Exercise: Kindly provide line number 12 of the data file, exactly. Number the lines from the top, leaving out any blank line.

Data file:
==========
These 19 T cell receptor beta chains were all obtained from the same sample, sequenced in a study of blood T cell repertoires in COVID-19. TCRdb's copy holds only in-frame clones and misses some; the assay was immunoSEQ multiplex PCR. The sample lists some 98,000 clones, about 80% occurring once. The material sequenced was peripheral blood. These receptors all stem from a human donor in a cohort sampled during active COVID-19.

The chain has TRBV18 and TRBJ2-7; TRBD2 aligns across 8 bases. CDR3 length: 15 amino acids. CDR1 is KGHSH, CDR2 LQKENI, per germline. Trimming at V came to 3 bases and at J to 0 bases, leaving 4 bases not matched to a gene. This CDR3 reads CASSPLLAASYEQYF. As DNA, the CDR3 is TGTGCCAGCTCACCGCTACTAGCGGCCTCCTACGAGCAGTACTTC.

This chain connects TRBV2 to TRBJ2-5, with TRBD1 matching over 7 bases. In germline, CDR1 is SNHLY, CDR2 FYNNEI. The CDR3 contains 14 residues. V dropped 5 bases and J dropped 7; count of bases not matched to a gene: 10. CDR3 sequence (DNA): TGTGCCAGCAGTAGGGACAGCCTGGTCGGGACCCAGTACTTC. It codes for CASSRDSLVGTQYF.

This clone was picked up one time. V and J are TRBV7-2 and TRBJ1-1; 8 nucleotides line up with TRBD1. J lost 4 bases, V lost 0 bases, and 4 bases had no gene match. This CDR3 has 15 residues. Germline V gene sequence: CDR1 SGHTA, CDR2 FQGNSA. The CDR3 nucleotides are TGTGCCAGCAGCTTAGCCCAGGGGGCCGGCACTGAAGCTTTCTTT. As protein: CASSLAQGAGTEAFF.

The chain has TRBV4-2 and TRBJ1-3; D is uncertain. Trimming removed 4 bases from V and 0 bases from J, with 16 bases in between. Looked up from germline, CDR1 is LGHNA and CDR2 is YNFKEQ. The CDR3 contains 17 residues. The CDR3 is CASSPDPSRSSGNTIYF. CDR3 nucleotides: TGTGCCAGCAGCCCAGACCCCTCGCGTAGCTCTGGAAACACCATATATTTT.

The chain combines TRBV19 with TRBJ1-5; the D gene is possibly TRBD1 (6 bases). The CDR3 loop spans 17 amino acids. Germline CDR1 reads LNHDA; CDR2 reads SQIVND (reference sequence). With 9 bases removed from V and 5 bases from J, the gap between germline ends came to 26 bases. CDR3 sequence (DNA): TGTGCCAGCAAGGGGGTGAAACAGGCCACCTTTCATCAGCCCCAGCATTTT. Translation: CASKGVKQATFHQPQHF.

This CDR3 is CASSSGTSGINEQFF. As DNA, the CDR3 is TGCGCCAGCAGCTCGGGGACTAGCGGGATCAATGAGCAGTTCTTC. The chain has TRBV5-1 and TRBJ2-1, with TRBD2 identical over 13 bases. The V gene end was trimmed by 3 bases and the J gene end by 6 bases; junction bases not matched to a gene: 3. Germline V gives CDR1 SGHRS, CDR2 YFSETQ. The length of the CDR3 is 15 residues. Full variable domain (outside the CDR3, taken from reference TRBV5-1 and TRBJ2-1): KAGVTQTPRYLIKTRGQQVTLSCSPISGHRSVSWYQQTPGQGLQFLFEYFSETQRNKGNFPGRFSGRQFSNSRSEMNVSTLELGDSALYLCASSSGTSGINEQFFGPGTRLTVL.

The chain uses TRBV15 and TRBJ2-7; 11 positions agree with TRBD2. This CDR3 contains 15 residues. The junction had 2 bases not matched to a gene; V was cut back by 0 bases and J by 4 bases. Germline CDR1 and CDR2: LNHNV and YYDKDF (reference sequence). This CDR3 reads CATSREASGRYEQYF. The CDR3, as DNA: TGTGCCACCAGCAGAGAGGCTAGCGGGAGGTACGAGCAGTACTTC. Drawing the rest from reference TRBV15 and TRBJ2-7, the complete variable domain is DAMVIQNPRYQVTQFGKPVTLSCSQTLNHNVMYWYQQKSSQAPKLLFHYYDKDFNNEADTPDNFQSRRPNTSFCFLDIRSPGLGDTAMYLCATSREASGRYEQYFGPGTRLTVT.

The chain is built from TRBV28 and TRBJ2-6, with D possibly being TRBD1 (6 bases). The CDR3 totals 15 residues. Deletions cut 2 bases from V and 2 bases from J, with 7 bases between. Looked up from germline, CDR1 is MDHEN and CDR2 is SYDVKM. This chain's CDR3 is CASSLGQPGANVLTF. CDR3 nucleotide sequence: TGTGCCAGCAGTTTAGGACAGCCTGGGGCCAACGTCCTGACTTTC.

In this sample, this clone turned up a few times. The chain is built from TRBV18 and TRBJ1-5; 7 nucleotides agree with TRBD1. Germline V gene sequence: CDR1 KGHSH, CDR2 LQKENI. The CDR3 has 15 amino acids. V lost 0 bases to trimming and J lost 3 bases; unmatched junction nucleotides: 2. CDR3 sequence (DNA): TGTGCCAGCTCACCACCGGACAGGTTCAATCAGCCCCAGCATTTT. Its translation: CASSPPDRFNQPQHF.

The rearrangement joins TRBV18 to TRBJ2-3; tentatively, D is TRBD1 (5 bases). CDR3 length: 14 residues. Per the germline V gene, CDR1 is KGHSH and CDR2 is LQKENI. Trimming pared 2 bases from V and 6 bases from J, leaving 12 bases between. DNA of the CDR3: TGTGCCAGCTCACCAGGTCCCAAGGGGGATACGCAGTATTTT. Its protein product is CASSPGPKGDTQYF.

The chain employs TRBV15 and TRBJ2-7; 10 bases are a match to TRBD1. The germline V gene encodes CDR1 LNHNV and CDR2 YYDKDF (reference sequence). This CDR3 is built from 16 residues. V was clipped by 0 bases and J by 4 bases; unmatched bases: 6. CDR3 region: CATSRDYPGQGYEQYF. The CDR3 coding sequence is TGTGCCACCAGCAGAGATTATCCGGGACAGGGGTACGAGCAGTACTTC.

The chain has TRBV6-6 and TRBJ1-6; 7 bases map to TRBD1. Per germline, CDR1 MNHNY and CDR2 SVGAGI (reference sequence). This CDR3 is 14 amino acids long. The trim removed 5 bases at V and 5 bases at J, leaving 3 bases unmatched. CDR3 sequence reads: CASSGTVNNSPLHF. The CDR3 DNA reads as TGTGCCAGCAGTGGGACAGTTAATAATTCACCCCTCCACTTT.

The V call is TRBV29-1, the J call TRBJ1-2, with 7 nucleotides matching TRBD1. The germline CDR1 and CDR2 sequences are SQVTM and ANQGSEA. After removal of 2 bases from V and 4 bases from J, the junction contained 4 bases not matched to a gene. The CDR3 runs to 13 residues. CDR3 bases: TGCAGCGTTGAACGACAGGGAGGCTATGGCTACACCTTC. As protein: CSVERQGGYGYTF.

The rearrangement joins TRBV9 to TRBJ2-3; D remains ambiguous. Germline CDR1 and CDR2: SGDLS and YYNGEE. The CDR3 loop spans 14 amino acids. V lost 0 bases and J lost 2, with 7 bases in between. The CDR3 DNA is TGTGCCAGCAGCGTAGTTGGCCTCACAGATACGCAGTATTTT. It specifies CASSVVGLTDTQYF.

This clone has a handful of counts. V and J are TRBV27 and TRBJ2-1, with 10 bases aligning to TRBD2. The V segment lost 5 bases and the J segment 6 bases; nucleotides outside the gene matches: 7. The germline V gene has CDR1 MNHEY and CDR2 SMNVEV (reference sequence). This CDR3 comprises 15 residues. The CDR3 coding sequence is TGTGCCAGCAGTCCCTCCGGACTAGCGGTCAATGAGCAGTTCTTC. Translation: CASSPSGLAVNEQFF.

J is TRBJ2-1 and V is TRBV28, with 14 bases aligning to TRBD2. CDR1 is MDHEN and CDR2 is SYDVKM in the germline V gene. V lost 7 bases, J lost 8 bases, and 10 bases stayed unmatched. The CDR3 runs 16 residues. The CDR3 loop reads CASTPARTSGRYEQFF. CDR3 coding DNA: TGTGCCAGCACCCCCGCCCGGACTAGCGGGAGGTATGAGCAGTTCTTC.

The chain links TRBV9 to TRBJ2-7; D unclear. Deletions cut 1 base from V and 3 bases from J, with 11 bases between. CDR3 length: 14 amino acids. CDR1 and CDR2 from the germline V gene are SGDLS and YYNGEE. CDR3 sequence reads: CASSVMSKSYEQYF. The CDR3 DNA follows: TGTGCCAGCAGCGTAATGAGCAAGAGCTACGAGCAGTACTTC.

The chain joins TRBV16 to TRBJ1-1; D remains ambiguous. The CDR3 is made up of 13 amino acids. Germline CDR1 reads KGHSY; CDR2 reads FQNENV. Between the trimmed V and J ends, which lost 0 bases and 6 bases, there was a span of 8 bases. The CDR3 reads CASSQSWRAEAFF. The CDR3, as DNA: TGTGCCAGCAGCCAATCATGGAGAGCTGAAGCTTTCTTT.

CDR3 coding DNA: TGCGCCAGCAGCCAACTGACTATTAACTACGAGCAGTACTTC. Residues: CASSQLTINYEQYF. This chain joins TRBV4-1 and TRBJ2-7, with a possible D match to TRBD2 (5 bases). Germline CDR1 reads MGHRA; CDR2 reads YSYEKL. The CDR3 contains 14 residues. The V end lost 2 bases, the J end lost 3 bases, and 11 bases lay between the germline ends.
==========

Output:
The chain employs TRBV15 and TRBJ2-7; 10 bases are a match to TRBD1. The germline V gene encodes CDR1 LNHNV and CDR2 YYDKDF (reference sequence). This CDR3 is built from 16 residues. V was clipped by 0 bases and J by 4 bases; unmatched bases: 6. CDR3 region: CATSRDYPGQGYEQYF. The CDR3 coding sequence is TGTGCCACCAGCAGAGATTATCCGGGACAGGGGTACGAGCAGTACTTC.